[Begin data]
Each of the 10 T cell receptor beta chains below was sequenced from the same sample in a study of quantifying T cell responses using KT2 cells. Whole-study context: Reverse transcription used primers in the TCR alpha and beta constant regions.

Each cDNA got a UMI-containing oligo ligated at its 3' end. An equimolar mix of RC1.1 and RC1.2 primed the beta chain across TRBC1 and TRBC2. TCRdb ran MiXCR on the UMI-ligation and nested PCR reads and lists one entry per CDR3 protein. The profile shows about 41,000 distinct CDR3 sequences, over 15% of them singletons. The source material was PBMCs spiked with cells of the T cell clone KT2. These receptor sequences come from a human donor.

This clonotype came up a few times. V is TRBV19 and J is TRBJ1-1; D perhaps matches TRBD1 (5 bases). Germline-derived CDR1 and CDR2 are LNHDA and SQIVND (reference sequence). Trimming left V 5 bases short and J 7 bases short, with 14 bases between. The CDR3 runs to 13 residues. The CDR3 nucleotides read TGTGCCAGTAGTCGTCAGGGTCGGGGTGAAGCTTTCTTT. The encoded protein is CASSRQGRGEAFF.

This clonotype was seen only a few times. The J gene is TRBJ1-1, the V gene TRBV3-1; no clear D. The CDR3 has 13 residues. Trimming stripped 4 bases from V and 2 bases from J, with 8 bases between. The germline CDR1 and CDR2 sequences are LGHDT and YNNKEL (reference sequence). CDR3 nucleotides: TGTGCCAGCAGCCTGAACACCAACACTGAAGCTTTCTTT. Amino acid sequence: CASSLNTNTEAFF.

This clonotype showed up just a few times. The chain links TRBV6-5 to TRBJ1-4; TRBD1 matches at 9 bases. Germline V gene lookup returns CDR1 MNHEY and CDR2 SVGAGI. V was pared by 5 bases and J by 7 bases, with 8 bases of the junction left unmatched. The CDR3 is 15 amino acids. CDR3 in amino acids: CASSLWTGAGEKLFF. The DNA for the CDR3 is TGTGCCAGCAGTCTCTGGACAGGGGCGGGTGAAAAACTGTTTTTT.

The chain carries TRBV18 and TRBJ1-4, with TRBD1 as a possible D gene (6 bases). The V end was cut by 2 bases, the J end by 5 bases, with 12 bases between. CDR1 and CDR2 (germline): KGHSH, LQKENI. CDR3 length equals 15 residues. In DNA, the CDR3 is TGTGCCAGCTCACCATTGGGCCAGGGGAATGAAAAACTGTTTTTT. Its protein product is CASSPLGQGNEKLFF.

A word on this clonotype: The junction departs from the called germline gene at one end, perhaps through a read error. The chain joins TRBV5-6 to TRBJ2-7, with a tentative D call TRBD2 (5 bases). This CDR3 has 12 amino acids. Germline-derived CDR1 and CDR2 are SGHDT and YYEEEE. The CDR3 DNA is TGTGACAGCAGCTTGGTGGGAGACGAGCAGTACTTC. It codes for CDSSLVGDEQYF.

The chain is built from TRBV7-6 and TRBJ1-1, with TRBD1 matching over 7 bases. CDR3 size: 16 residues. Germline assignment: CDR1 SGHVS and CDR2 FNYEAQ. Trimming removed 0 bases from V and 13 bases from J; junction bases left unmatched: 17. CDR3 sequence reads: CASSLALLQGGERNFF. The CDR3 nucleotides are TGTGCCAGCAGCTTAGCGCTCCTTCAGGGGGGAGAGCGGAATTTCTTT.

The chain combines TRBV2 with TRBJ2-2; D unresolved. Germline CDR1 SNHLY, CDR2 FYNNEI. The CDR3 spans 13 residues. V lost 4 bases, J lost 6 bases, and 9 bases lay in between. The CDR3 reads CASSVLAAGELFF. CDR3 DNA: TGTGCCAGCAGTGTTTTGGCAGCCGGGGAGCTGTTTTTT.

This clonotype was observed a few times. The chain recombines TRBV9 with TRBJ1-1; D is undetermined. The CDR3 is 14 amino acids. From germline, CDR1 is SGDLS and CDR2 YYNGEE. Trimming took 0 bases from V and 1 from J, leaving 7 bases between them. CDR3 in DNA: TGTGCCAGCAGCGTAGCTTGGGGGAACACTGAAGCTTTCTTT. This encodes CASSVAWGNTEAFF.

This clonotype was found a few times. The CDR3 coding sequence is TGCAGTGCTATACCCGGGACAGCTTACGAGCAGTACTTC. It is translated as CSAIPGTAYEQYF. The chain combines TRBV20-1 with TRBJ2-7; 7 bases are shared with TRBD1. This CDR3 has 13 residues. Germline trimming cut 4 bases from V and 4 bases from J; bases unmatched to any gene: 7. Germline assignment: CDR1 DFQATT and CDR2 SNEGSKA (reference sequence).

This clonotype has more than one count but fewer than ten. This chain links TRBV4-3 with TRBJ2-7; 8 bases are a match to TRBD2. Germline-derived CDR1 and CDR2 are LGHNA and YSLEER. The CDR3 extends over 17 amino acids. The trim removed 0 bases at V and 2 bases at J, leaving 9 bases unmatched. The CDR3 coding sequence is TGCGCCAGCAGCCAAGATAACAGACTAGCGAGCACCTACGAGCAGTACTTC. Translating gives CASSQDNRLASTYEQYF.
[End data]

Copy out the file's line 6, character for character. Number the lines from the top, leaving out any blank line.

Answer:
The chain carries TRBV18 and TRBJ1-4, with TRBD1 as a possible D gene (6 bases). The V end was cut by 2 bases, the J end by 5 bases, with 12 bases between. CDR1 and CDR2 (germline): KGHSH, LQKENI. CDR3 length equals 15 residues. In DNA, the CDR3 is TGTGCCAGCTCACCATTGGGCCAGGGGAATGAAAAACTGTTTTTT. Its protein product is CASSPLGQGNEKLFF.